Useful clinical criteria have been established for the diagnosis of anaphylaxis, which are listed in Table 1. With the proper use of these criteria, it is possible to identify over 95% of anaphylaxis cases.1

Table 1.

Clinical criteria for anaphylaxis diagnosis.

The probability of anaphylaxis in a patient is high when at least one of the following three criteria are met: 
1. Acute onset (from a few minutes to a few hours) of a condition characterized by affectation of the skin and/or mucous (ex. hives, itching or generalized flushing/edema of the lips, tongue and/or uvula) 
AND AT LEAST ONE OF THE FOLLOWING 
a. Compromised breathing (ex. dyspnea, wheezing [bronchospasm], stridor, reduced PEF, hypoxemia) 
b. Arterial hypotension or symptoms associated with circulatory compromise (e.g. hypotonia [collapse], syncope, incontinence) 
2. Two or more of the following situations which occur rapidly after exposure to a probable allergen (a few minutes to a few hours): 
a. Affectation of the skin and/or mucous (ex. hives, itching or generalized flushing/edema of the lips, tongue and/or uvula) 
b. Compromised breathing (ex. dyspnea, wheezing [bronchospasm], stridor, reduced PEF, hypoxemia) 
c. Arterial hypotension or symptoms associated with circulatory compromise (e.g. hypotonia [collapse], syncope, incontinence) 
d. Persistent gastrointestinal symptoms (ex. crampy abdominal pain, vomiting) 
3. Hypotension after exposure to a known allergen for this patient (a few minutes to a few hours) 
a. Children: low systolic BP (according to age) or a reduction greater than 30% in the systolic BP 
b. Adults: systolic BP less than 90mm Hg or a decrease greater than 30% in the systolic BP 
 

PEF, peak expiratory flow; BP, blood pressure.

*Low systolic blood pressure in children is defined as less than 70mm Hg in children from 1 month to 1 year old; less than 70mm.

Hg+2× years of age, in children from 1 to 10 years old, and less than 90mm Hg in patients from 11 to 17 years old.

Source: Adapted from Sampson H.A., et al. J Allergy Clin Immunol 2006;117: 391-7.

During the clinical evaluation of the patient, we should always consider other conditions which may occur with similar signs and symptoms to those of anaphylaxis. Differential diagnoses include: vasovagal reactions, anxiety, myocardial dysfunction, pulmonary embolism, foreign body aspiration, poisoning, hypoglycemia, convulsive disorders, urticaria and angioedema, hereditary angioedema and asthma. Although urticaria and angioedema may occur up to 90% of anaphylaxis episodes, when it occurs without affecting other organs or systems, it does not correspond to anaphylaxis cases.9–13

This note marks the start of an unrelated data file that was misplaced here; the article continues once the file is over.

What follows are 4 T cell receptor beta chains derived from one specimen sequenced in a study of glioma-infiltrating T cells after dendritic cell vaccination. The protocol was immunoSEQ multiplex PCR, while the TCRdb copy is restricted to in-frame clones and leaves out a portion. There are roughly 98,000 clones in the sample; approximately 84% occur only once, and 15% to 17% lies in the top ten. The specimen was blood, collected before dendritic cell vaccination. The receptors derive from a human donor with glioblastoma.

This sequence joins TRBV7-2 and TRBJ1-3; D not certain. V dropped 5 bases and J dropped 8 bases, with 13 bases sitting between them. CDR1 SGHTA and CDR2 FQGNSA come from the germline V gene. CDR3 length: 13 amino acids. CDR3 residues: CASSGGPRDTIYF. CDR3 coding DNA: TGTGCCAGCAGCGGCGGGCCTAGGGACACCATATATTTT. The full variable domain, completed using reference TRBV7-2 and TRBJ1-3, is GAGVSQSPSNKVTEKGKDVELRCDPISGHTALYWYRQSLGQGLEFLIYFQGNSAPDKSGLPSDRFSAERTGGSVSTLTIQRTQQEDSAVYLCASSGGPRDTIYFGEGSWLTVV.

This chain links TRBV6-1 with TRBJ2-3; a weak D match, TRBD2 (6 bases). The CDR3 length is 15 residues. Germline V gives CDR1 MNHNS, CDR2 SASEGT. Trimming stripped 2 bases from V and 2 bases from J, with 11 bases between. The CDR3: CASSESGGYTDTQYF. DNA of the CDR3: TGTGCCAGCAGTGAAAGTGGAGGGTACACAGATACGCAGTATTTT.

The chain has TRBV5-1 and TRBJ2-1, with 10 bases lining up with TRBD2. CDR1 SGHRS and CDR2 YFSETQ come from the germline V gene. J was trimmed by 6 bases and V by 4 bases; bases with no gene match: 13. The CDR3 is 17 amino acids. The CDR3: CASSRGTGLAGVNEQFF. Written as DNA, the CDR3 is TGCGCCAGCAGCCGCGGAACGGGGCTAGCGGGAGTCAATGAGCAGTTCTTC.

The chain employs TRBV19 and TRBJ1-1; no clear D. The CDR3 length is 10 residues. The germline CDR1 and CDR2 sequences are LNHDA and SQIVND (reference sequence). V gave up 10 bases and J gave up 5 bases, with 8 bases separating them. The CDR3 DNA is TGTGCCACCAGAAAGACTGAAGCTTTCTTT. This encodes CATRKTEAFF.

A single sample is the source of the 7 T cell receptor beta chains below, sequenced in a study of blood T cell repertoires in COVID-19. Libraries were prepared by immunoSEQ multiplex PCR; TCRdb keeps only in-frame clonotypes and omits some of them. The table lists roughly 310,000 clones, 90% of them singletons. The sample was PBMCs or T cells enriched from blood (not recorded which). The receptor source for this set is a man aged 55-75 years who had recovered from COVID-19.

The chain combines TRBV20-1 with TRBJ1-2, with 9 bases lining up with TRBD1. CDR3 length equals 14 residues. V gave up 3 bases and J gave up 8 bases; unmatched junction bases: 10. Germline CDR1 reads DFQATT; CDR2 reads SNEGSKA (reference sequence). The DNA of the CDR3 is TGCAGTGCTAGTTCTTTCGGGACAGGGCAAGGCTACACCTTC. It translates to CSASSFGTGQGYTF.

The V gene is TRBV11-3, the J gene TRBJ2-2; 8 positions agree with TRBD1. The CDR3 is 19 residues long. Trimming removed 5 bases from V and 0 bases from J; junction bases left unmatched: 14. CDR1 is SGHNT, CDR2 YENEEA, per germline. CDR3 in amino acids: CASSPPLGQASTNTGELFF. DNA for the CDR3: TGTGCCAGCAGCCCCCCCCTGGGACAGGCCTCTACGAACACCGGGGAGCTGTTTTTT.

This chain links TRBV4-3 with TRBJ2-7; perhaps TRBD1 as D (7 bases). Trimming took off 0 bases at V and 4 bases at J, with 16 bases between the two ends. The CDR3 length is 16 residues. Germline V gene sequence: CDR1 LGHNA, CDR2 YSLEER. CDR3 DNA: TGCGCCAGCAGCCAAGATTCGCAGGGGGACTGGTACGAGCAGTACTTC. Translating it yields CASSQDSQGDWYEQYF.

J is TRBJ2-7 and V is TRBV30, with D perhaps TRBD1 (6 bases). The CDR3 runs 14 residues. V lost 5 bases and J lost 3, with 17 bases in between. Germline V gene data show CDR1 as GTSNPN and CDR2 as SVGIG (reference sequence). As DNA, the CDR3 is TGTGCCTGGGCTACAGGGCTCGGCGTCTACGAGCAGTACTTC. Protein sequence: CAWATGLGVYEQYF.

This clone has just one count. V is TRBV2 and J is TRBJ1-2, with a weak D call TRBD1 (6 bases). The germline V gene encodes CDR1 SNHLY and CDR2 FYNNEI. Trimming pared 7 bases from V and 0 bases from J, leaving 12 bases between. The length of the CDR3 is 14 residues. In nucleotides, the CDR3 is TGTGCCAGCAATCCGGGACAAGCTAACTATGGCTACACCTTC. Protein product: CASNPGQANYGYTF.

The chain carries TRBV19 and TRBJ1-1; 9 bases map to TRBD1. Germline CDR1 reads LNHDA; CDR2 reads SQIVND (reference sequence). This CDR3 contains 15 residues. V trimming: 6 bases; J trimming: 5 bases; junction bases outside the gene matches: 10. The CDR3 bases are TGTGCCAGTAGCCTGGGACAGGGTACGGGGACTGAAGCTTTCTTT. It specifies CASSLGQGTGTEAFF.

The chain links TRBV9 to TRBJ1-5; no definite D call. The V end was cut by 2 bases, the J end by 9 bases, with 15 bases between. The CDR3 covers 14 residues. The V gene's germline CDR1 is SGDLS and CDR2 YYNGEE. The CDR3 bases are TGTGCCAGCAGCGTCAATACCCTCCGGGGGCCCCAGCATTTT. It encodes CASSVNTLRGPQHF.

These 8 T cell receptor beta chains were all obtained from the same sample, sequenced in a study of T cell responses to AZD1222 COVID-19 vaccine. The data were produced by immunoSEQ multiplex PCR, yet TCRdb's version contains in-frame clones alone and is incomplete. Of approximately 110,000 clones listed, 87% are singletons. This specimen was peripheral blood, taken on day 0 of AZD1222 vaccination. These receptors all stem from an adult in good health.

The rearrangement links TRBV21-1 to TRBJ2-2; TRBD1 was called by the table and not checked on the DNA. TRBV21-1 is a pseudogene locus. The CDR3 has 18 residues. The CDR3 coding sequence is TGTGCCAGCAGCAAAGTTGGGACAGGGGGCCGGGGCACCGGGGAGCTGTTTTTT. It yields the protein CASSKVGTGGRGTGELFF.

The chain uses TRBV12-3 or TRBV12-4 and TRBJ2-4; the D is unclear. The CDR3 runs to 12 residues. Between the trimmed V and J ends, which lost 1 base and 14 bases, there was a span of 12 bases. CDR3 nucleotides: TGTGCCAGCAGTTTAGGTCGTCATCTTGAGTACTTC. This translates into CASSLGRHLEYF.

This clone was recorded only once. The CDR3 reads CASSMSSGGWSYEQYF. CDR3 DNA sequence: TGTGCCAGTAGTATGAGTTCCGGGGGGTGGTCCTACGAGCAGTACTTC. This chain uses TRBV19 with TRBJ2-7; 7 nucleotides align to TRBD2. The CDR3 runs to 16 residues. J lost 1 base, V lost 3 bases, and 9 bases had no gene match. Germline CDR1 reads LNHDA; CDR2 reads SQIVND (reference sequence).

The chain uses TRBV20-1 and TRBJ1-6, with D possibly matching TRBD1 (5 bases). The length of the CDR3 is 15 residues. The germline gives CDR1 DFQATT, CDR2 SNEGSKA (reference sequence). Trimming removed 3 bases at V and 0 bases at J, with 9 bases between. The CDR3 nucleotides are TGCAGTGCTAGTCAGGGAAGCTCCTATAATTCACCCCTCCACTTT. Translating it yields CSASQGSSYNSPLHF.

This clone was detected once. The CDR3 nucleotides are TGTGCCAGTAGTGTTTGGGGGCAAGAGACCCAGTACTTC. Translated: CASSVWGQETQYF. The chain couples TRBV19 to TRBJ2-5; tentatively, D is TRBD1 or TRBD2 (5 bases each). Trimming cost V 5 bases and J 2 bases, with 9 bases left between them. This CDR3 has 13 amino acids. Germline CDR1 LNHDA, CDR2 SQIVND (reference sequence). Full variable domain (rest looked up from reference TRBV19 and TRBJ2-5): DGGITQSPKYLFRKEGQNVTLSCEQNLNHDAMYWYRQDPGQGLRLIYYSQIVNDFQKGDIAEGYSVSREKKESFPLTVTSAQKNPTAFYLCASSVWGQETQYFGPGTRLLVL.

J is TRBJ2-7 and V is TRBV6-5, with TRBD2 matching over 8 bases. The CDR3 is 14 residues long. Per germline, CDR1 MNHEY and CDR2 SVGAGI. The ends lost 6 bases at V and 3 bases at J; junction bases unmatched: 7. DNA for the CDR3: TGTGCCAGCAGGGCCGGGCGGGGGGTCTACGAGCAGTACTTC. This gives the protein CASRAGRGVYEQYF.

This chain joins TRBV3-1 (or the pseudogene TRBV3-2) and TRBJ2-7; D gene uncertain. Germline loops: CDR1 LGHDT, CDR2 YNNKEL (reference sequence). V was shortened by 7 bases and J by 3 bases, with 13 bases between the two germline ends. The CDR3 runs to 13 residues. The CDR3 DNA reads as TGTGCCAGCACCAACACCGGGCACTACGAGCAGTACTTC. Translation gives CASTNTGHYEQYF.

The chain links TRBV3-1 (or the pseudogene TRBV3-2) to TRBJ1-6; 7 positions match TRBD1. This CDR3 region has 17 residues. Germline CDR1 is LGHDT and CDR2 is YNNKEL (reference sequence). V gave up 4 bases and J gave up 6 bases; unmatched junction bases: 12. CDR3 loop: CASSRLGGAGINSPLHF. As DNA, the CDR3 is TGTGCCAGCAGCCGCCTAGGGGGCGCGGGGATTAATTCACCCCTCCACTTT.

Serum tryptase, plasmatic histamine and histamine metabolites in urine (methyl-histamine) may be useful to confirm an anaphylaxis diagnosis. The best time for its measurement after the onset of the anaphylaxis episode is between 1 and 6h for serum tryptase, from 10min to 1h for histamine and during the first 24h for methyl-histamine. Nevertheless, these studies are not always available and the administration of the treatment should not be delayed.1,10–14

On the other hand, as a part of the attention in the emergency service, in moderate to severe anaphylaxis, it is convenient to perform a complete blood count, metabolic panel, arterial blood gas, and chest x-rays in order to assess the patient's general condition as well as rule out other diagnoses.9,11–13,15

Treatment

Timely treatment considerably reduces the risk of mortality in patients with anaphylaxis. Management ought to begin with an evaluation and the maintenance of airways, ventilation and circulation.1,9–15

If the patient meets clinical criteria for an anaphylaxis diagnosis, epinephrine should be administered immediately. The recommended dose is 0.01mg/kg (maximum dose of 0.3mg in children and 0.5mg in adults) administered intramuscular in the antero-lateral area of the thigh, repeating every 5–15min if necessary (Table 2). Intravenous administration is an option in patients with severe hypotension or cardiovascular collapse who do not respond to treatment with intramuscular epinephrine and intravenous fluids. Nevertheless, due to the risks of lethal arrhythmia, the latter form of administration should be considered only when continuous cardiac monitoring is possible.1,2,4,8–16

Table 2.

Drugs indicated in the treatment of anaphylaxis.

Drug  Dose and administration 
Epinephrine  • Adults: 0.3–0.5mg (0.3–0.5mL of a 1:1000 solution) intramuscular. 
  • Children: 0.01mg/kg (0.01mL/kg of a 1:1000 solution) intramuscular (maximum dosage 0.3mg). 
  • The dose can be repeated every 5–15min if necessary (depending on response). 
  • Intravenous administration: only if there is no response to epinephrine administered intramuscular. It should be administered slowly and diluted 1:10,000, through an infusion pump and only by trained medical personnel. 
Antihistamines  • H1 Antagonists. Diphenhydramine: 25–50mg in adults; 1mg/kg (up to 50mg) in children. Intravenous administration should be slow. Intramuscular administration is an alternative. Oral intake can be considered in less serious cases. 
  • H2 antagonists. Ranitidine: 50mg in adults and 1mg/kg (up to 50mg) in children. IV administered over 5min, diluted in a glucose solution at 5%. 
Corticosteroids  • Methylprednisolone: 1–2mg/kg/day or an equivalent dose of hydrocortisone (4–8mg/kg). Intravenous administration every 6h. Oral prednisone 0.5mg/kg; useful in less serious cases. 
Bronchodilators  • Beta-2 agonist. Nebulized salbutamol, 2.5–5mg in 3mL of saline solution or 2–6 puffs of MDI. Repeat as necessary (every 20 min). 
Crystalloid solutions  • 0.9% saline solution. Adults: 0.5–1L in the first 5–10min. Some cases may require administration of up to 7L in total. Children may receive up to 30mL/kg in the first hour.